Battelle Files FCC Petition For 10G Wireless

Battelle Files FCC Petition For 10G Wireless

Ohio-based Battelle, the largest, independent non-profit R&D organization focused on technology solutions for public and private sector has submitted a petition to the Federal Communications Commission (FCC) to get service rules on 10G Wireless. The petition asks the FCC to set aside the 102-109.5 GHz band for 10G wireless.

While the US is approaching 10G wired, 10G wireless is at the early concept stages, and could be useful to a variety of technologies including big data transfers, telemedicine as well as adding a new layer of network capability when fiber networks are either down or unavailable.

“The petition and technology are a chicken and egg thing, mostly egg. We’ve had industry conversations around the capability and there is demand, but few companies are going to experiment with something like this if there isn’t a regulatory allowance or bandwidth,” explains Philip Schofield, manager sensors and communication at Battelle in an interview with CivSource.

After a decade of development, Battelle has developed wireless technology that can put fallow spectrum above 100 GHz to productive use for important public and commercial purposes. The technology provides low-cost, high-capacity, moveable data links for the type of big data transmissions used by hospitals, or law enforcement.

The 102-109.5 GHz band, is already allocated primarily for fixed and mobile communications use. Under the rules proposed by Battelle the band would also be open to others who develop competing technologies. Battelle believes that use of this band as it has been proposed could have a transformative influence on how the increasingly bandwidth-intensive information demands of our nation’s economy can be served. Now, the FCC is asking for public comment on the proposal.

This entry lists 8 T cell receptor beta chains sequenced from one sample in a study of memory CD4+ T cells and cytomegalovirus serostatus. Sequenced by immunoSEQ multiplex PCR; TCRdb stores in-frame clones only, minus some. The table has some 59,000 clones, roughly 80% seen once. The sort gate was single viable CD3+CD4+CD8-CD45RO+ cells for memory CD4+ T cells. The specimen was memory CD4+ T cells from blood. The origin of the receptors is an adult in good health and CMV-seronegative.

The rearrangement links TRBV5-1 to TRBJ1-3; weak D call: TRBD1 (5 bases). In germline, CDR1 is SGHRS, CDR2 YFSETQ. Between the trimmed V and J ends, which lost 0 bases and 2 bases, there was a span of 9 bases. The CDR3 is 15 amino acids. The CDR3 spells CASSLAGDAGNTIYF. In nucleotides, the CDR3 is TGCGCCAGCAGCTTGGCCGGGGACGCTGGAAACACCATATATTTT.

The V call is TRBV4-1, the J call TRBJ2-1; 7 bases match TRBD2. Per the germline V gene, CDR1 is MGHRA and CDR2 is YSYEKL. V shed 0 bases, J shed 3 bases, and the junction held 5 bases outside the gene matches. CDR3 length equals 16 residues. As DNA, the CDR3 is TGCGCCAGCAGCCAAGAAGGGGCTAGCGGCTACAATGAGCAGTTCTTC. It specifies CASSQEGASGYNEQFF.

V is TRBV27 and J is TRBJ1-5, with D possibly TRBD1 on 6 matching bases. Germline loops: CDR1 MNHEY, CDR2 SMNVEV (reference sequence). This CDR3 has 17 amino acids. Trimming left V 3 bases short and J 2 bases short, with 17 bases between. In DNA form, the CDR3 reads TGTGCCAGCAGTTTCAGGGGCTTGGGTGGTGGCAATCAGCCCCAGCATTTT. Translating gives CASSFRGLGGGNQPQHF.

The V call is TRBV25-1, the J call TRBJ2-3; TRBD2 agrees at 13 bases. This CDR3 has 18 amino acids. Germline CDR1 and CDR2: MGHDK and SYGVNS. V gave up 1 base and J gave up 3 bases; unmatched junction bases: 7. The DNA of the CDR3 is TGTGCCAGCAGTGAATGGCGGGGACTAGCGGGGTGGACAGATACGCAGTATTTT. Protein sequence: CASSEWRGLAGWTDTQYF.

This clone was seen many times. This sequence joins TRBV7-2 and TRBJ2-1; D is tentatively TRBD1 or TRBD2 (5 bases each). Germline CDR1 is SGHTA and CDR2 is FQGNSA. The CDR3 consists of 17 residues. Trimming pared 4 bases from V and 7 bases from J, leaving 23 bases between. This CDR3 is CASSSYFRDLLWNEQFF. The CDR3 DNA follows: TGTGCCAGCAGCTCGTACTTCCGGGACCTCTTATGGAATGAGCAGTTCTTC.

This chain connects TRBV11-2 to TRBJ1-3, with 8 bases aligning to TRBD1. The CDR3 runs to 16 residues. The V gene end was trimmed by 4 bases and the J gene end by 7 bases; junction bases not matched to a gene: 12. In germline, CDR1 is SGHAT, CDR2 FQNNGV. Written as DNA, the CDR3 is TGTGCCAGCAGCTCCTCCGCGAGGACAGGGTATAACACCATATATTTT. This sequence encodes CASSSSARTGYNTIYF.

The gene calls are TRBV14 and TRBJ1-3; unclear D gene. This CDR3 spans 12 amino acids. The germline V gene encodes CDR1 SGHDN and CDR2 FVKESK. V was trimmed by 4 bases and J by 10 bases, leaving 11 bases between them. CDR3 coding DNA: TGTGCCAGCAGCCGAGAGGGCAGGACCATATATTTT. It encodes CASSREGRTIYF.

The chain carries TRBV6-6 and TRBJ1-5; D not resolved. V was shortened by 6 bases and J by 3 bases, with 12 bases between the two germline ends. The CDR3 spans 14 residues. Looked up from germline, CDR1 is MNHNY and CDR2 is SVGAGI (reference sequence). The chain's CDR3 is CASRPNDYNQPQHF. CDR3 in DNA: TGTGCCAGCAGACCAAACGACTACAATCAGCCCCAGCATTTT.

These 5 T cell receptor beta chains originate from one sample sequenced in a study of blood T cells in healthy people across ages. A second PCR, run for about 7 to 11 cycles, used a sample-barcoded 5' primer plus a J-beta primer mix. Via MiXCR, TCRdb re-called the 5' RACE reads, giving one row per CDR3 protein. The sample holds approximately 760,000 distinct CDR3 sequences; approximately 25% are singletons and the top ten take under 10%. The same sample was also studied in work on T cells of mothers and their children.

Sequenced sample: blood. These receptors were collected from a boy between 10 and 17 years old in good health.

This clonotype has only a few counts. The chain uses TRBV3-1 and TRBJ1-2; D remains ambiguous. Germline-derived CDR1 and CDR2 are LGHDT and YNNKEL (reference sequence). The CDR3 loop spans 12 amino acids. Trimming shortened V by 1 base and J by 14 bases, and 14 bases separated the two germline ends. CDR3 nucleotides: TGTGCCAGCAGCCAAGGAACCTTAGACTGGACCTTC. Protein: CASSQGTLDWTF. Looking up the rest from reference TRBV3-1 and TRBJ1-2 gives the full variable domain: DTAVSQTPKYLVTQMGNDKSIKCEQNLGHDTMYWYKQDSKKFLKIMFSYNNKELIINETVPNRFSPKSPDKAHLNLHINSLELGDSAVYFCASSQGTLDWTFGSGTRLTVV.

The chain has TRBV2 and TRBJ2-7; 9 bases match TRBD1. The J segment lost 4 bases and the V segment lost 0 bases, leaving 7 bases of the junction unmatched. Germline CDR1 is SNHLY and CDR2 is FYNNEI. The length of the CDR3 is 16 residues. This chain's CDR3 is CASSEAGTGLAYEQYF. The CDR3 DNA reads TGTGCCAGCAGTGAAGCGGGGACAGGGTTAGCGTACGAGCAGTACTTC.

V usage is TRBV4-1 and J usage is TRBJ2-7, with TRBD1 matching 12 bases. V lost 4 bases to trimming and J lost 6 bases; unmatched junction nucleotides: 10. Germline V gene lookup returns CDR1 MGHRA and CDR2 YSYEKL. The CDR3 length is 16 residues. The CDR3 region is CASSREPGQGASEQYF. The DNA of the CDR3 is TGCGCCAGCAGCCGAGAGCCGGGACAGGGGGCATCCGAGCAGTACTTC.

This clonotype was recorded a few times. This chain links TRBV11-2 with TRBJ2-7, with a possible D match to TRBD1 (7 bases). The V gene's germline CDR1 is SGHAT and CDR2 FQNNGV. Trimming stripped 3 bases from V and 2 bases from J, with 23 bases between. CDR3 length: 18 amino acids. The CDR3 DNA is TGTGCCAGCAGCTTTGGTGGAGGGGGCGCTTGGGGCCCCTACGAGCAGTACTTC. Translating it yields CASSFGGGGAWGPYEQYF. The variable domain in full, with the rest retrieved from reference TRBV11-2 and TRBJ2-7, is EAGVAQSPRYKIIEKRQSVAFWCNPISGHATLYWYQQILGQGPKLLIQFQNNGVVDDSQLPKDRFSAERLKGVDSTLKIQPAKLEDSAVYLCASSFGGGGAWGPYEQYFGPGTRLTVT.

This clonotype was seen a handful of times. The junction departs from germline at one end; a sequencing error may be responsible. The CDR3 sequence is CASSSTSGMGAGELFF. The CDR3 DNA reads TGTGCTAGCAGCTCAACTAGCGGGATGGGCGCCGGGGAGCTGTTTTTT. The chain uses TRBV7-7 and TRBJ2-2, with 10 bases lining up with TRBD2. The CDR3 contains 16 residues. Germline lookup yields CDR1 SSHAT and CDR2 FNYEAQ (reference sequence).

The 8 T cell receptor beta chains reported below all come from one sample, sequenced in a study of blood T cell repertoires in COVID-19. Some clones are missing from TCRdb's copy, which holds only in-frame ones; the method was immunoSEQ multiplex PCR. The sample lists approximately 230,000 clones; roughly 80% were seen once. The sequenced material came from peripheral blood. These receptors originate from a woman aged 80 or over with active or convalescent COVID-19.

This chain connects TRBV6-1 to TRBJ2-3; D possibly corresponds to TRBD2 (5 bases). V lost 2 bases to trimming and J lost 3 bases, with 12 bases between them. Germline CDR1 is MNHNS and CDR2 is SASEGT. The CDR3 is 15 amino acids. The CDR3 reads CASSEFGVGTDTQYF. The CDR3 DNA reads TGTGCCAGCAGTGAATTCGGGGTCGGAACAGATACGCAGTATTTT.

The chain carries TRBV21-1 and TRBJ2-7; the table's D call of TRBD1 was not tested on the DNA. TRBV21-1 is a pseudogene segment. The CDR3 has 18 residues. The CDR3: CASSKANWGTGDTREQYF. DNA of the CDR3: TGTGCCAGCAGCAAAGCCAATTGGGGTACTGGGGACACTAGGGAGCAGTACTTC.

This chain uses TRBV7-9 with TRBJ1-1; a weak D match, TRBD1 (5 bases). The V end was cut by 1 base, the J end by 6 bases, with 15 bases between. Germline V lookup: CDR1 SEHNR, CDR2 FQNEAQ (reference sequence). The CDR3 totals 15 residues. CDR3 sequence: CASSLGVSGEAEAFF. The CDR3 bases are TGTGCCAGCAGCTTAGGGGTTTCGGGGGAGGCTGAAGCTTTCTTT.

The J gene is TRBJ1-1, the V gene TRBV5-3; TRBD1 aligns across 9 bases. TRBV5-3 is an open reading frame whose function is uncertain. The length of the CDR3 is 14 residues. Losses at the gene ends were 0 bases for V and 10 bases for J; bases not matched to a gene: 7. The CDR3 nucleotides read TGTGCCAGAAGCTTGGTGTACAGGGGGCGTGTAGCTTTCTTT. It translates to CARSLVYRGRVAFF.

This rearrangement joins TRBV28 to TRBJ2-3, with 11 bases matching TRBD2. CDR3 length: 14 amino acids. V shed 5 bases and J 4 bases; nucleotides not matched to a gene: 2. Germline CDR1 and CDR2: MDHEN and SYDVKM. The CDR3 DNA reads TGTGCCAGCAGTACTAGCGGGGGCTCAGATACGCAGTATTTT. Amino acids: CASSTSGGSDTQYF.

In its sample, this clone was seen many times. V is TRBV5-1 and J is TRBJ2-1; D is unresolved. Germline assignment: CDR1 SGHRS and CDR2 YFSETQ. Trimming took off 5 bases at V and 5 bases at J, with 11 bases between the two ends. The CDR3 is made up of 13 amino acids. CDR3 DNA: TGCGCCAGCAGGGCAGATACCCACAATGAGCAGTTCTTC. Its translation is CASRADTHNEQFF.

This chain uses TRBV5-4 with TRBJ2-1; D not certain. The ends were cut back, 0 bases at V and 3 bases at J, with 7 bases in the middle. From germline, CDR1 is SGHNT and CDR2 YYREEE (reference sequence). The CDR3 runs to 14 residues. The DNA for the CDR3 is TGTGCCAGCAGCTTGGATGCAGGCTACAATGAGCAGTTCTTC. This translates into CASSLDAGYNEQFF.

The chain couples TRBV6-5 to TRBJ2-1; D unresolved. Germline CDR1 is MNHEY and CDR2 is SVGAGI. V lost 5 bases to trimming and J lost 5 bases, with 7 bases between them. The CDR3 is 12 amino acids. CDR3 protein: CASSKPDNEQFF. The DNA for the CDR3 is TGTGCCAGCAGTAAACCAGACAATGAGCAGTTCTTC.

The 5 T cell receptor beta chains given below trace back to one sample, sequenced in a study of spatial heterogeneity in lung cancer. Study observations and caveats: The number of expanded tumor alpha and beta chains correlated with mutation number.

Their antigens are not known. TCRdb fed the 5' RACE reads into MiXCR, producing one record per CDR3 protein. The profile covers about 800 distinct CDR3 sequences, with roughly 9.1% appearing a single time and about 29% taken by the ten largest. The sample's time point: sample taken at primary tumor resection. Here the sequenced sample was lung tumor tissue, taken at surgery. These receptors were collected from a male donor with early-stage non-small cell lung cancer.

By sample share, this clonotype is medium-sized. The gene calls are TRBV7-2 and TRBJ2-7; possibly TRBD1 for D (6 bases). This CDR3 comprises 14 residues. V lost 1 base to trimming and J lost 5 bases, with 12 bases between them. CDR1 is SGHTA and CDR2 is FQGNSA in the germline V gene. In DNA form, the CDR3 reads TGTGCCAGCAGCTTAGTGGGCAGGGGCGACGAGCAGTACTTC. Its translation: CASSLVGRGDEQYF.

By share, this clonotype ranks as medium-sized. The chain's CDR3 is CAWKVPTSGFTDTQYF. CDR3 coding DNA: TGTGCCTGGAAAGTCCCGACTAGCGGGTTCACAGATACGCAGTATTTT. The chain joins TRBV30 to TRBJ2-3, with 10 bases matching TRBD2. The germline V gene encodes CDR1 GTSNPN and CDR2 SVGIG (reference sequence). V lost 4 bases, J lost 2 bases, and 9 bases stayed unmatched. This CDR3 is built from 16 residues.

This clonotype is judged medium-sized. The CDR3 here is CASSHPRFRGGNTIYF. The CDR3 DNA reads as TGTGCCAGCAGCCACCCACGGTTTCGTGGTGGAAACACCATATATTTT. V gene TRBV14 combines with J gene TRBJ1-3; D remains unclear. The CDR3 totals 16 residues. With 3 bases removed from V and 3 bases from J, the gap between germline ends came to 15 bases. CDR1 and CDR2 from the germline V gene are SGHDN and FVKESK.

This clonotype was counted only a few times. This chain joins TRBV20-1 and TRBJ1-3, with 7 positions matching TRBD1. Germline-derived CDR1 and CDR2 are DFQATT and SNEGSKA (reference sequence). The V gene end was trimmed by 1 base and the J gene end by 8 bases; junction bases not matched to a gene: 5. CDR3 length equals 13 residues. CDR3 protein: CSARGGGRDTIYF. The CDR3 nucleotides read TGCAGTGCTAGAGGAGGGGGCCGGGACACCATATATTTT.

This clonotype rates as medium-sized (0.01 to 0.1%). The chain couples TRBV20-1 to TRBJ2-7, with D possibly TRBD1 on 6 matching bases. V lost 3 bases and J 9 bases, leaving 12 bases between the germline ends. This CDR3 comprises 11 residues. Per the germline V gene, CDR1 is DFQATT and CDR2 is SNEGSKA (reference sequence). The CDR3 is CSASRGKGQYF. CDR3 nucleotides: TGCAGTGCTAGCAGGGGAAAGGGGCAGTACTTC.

“A lot of the FCC’s resources have been focused further down the spectrum with consumer broadband access, TV White Space, and that makes sense. But there is demand for access technology up and down the chain. We took the opportunity as a research body to provide the petition with our viewpoint on what could be done in an effort to draw attention to this area for regulators and get the conversation started,” Schofield said.

The comment period is open to any and all stakeholders with an interest in this issue, Schofield notes that in addition to providers it is likely that academic institutions, along with health care providers or financial services firms could help illustrate the need. Beyond federal regulation allowances, in order to enable commercial use of the technology, states would also have to get involved. “To go wireless, you have to have some kind of physical structure to put the technology on, so once it gets down to the state level or the provider level those issues will have to be dealt with but it can still be less intensive than land use or right of way issues we see with fiber deployments, which can be very expensive.”

10GE  technology is growing along with other expansion areas in access like TV White Space. All of it is designed to create an ecosystem of connectivity. Vendors like Cisco are trying to capitalize on the ecosystem with the Internet of Things, although that too can only go so far without a runway from regulators. In its petition, Battelle notes that 10GE can help relieve some of the congestion of the 70-80 GHz bands which are already heavily used in some areas.

Service rules would give businesses the rules of the road for using the technology which is still experimental. As it stands now, experimental use can get certain special situations allowances but it’s a hard business case for providers to build out on an experimental basis without a clear pipeline for transition into commercial use. TV White Space, and parts of FirstNet got this special temporary authority for their pilot projects, and those projects had interest because the next phase was relatively clear.

Battelle itself has invested approximately $10 million in the technology on an experimental basis. An additional use case for the technology is the ability to beam access into geographically isolated areas, which was the same business case for TVWS. The FCC has already indicated an interest and willingness to explore how to better handle rural expansion of broadband access. Schofield points out that the 10GE technology could help bridge that gap. Watch this space.

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